Quantcast
  • We invite you to join UKWorkshop.
    Members can turn off viewing Ads!

Good drill bits for stainless steel

UKworkshop.co.uk

Help Support UKworkshop.co.uk:

Beau

Established Member
Joined
23 Mar 2015
Messages
1,877
Reaction score
10
Location
Devon
Going to be doing a fair bit of drilling stainless and wont be able to easily get the item under the drill press. Wondering what bits are best plus any recommended lubricants. Only small holes around 4.5mm through 2mm plate. Previous experience of drilling stainless have been patchy.
 

jimmy_s

Established Member
Joined
10 Nov 2013
Messages
226
Reaction score
9
Location
Dunfermline
I used to do a fair bit of stainless fabrication. We used to just use a normal HSS bit with Rocol cutting fluid.

Drilling holes in stainless without a decent cutting fluid tends to dull the drill bit quite quickly, especially with a hand drill where the drill speed may be too high.

That's what I would recommend trying - makes a huge difference.
 

Beau

Established Member
Joined
23 Mar 2015
Messages
1,877
Reaction score
10
Location
Devon
jimmy_s":1atxtwua said:
I used to do a fair bit of stainless fabrication. We used to just use a normal HSS bit with Rocol cutting fluid.

Drilling holes in stainless without a decent cutting fluid tends to dull the drill bit quite quickly, especially with a hand drill where the drill speed may be too high.

That's what I would recommend trying - makes a huge difference.
Worth the extra for Dormer bits?
 

sunnybob

wysiwyg
Joined
11 Oct 2014
Messages
8,399
Reaction score
160
Location
cyprus
Stainless needs to be drilled SLOWLY.

A powered hand drill speed is most likely going to be too fast and the drill will go dull very (VERY) quickly

You need to be able to see the flutes of the drill while its turning, about 600 to 700 rpm. keep a steady firm pressure all the way through.
 

TFrench

Established Member
Joined
6 Jul 2015
Messages
1,266
Reaction score
96
Location
Leics
Don't buy dormer. At work we do stainless cladding, mainly with 0.5mm sheet but we quite often have to fix into thicker. We always used to use dormer but they've changed recently - they're a lot more brittle and its very easy to snap them in stainless. We've gone to reca now - I'd say they last about a third longer at least. Not sure how much extra it is but they also do double ended bits which are what we use. They're not a lot extra and you get twice as much wear from each bit.
http://uk.reca.com/products/hss-drills.html
 

porker

Established Member
Joined
15 Oct 2009
Messages
665
Reaction score
50
Location
Butlers Cross, Buckinghamshire
I'd agree. Nice and slow with fluid and keep the pressure on as stainless work hardens easily if the drill rubs.

Sent from my SM-G920F using Tapatalk
 

Bod

Established Member
Joined
18 Nov 2013
Messages
1,001
Reaction score
33
Location
Wiltshire.
Keep the drill sharp!
If you don't know how to sharpen now, you will by the time you've finished.

Bod
 

Hitch

Established Member
Joined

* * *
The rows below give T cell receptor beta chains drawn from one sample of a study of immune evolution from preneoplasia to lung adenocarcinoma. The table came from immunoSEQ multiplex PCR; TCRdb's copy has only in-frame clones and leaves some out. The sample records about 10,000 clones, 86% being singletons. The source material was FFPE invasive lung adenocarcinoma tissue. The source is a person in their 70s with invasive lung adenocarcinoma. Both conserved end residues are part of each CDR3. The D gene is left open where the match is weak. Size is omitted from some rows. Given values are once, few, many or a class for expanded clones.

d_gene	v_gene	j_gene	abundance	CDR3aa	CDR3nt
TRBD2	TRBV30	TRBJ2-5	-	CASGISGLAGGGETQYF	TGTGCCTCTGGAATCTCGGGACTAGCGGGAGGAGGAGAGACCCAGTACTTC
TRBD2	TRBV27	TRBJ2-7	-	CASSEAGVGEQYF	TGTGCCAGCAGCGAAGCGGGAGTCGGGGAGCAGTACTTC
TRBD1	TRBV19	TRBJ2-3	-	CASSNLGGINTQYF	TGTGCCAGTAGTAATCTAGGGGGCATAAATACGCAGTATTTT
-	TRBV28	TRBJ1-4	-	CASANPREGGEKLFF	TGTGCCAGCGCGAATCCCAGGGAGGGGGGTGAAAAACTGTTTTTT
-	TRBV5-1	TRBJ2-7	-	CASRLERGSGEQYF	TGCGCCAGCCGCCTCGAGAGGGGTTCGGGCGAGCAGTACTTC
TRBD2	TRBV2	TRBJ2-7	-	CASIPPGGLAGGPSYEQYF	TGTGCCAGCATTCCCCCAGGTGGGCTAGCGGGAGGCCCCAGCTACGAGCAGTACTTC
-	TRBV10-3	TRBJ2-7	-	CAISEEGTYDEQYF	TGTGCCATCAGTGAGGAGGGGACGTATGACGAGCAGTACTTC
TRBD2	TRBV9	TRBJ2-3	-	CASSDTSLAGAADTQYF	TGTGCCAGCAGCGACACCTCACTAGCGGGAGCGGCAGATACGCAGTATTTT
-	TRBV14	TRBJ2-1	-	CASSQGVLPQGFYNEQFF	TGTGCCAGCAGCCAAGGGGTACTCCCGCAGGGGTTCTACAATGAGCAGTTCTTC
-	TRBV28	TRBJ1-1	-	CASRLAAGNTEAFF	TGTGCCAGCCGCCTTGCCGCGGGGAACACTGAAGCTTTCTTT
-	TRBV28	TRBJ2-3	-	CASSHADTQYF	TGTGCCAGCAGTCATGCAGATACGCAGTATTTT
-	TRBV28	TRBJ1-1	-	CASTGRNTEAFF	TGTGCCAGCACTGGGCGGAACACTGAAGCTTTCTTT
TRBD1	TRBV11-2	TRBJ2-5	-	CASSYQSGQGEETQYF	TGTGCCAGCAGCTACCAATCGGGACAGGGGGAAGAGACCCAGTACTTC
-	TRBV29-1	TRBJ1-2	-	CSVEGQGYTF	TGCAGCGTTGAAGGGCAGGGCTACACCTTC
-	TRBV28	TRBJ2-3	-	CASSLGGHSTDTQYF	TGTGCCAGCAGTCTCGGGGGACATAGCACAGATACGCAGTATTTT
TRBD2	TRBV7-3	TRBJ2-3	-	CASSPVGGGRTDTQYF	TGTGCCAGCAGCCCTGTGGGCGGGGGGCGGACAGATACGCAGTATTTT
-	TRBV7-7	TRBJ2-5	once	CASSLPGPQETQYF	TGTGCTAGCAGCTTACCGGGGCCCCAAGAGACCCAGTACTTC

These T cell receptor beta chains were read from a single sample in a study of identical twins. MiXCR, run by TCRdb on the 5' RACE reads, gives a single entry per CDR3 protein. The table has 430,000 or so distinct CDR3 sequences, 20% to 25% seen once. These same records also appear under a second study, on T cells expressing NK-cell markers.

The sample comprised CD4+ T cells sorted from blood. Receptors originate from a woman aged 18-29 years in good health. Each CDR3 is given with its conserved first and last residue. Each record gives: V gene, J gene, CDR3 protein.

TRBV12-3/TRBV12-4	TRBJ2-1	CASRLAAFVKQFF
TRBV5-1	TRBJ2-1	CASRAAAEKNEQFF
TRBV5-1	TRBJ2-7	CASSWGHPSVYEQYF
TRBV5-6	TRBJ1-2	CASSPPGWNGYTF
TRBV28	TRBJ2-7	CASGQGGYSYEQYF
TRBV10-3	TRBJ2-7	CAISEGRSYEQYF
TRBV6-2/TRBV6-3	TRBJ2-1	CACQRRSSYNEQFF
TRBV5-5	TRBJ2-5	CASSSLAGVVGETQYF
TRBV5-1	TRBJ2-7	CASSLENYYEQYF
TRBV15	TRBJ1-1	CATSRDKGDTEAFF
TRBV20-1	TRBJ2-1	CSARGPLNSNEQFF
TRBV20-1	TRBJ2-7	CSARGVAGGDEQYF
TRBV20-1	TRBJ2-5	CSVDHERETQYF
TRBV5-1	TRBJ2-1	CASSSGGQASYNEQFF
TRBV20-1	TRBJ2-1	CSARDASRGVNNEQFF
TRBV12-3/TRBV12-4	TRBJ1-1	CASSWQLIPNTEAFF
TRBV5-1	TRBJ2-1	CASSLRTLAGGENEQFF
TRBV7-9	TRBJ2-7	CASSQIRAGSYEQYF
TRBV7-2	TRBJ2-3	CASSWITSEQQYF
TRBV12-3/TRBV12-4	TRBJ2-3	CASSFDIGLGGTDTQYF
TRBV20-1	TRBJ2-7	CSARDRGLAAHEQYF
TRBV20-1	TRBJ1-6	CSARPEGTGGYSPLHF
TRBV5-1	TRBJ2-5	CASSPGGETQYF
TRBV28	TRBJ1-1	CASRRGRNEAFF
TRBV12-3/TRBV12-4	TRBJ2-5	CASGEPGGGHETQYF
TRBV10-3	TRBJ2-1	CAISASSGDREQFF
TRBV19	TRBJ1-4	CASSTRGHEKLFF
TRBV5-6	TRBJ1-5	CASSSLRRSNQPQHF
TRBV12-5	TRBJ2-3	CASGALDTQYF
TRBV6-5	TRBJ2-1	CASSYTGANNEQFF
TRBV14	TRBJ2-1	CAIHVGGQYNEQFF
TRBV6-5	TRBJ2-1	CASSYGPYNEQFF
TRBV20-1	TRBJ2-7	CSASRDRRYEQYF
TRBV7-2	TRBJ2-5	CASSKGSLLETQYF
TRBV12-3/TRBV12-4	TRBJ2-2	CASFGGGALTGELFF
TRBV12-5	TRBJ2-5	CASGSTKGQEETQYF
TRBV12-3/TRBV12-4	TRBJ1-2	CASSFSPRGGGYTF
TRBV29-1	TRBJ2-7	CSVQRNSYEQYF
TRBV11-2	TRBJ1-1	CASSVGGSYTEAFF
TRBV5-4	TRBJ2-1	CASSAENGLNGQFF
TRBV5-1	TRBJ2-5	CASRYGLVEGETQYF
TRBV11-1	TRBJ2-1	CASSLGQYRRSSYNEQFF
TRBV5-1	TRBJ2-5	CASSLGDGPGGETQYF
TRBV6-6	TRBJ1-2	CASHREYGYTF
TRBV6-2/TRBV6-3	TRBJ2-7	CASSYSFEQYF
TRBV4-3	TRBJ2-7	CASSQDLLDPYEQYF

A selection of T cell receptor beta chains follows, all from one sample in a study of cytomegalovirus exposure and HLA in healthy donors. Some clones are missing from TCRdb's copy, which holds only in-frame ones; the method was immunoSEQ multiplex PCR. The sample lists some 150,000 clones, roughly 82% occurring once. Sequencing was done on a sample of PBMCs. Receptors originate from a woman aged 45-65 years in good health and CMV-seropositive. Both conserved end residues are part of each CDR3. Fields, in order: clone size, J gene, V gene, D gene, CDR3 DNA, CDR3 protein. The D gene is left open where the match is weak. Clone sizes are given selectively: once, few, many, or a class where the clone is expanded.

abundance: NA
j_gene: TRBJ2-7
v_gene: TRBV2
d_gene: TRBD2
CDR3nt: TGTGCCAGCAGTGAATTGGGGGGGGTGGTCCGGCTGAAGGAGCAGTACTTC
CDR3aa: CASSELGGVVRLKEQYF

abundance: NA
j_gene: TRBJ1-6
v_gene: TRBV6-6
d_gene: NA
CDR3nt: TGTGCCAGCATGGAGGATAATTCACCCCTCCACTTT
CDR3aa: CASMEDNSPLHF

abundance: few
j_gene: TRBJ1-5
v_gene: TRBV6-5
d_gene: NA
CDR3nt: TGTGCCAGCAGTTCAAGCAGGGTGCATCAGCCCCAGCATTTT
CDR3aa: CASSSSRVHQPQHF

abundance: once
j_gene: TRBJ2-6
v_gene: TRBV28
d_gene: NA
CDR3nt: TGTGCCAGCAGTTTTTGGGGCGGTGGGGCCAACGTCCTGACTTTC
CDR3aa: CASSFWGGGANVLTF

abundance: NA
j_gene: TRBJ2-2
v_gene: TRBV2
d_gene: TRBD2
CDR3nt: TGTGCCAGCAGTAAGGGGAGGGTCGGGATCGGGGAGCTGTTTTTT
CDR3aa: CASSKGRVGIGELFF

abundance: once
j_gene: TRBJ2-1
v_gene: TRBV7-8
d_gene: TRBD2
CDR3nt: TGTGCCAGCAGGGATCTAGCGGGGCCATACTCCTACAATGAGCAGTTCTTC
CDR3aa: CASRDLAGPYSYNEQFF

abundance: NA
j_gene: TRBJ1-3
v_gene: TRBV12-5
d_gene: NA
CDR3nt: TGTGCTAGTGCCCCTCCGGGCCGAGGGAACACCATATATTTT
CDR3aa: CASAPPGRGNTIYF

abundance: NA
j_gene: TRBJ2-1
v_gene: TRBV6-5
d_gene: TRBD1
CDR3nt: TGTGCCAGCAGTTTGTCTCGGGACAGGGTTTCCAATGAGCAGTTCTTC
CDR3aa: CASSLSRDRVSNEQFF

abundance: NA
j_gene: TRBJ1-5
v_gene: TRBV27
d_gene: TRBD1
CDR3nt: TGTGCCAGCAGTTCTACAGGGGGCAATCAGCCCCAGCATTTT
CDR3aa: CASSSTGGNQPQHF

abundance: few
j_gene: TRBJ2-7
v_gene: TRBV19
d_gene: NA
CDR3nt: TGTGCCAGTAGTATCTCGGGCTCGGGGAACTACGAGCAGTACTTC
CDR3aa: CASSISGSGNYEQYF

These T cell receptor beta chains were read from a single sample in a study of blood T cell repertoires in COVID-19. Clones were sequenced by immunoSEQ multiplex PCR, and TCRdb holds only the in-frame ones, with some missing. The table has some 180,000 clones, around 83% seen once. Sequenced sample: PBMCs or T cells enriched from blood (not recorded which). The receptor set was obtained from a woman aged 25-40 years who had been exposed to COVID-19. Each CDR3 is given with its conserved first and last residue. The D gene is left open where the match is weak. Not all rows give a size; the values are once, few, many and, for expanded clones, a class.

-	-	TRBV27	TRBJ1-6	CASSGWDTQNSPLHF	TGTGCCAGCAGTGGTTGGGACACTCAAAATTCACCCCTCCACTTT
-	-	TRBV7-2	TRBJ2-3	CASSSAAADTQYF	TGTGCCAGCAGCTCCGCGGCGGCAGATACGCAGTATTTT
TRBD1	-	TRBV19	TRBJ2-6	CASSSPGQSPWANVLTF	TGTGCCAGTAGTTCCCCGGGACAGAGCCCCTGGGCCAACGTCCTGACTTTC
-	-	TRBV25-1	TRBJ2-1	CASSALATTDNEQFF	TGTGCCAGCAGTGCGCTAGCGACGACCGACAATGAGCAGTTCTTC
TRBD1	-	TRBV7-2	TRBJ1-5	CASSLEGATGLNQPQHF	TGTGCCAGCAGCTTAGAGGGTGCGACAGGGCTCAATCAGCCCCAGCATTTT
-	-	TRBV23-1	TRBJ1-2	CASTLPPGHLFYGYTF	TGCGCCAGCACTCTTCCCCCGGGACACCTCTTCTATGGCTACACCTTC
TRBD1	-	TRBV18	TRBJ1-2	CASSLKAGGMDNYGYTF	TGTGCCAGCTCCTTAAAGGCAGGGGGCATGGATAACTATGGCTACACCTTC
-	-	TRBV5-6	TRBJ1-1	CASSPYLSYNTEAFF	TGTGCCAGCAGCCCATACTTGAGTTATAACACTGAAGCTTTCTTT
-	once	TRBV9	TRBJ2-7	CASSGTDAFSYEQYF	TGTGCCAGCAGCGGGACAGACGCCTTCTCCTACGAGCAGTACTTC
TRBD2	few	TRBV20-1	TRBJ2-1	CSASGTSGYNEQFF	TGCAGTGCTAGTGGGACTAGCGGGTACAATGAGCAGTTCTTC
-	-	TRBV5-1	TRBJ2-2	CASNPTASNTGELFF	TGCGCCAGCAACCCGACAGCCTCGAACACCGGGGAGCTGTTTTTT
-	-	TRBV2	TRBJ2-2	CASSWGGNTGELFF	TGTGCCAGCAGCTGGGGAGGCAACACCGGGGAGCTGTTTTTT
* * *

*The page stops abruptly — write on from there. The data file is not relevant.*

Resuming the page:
28 Jan 2006
Messages
639
Reaction score
0
Location
Somerset
Dormer A108 bits are good for stainless.
I steer clear of cobalt bits for using in pistol drill, they hold good edge, but seem to snap easier.
 

Harbo

Established Member
Joined
13 Nov 2006
Messages
5,548
Reaction score
1
Location
Hampshire
The Reca stuff looks interesting but I couldn't find any prices or how to order?

Rod
 

John Brown

Established Member
Joined
25 Sep 2008
Messages
1,649
Reaction score
40
Location
Stinchcombe, Gloucestershire
Many years ago I worked on giant washing machines (think laundry/hospital - you could easily stand up in the drum). Some had stanless steel frontplates, and my mentor(in metalwork and guitar playing) at the factory used a centre punch sharpened to a triangular point. He reckoned that a normal centre punch work-hardened the metal, whereas the triangular one didn't(or not so much).
 

woodpig

Established Member
Joined
17 Sep 2011
Messages
2,433
Reaction score
0
Location
Dorset
Just don't let the drill bit rub or you'll work harden the material DAMHIKT. I had to heat the item cherry red to anneal it. :roll: The alternative is a carbide drill. I've had to open up some holes in some tough steels recently and a glass/tile drill does the job if you work slowly.
 

TFrench

Established Member
Joined
6 Jul 2015
Messages
1,266
Reaction score
96
Location
Leics
Harbo":2fvgkv7d said:
The Reca stuff looks interesting but I couldn't find any prices or how to order?

Rod
We have a rep that comes to us, they supply quite a few of the fabbing companies and pipefitters we work with. Its ridiculous they don't even have a list of local reps on their website! Try emailing them to find out who your local guy is? Backwards way to run a business in this day and age!
 

woodfarmer

Established Member
Joined
10 Sep 2013
Messages
1,236
Reaction score
0
Location
poitiers
Hitch":1zof0mdh said:
Dormer A108 bits are good for stainless.
I steer clear of cobalt bits for using in pistol drill, they hold good edge, but seem to snap easier.

I mostly use with work clamped and in pillar drill. they don't bend much, unlike the Botche hexagon shanked drills which are useless for anything harder than a ripe Camembert cheese.
 
Top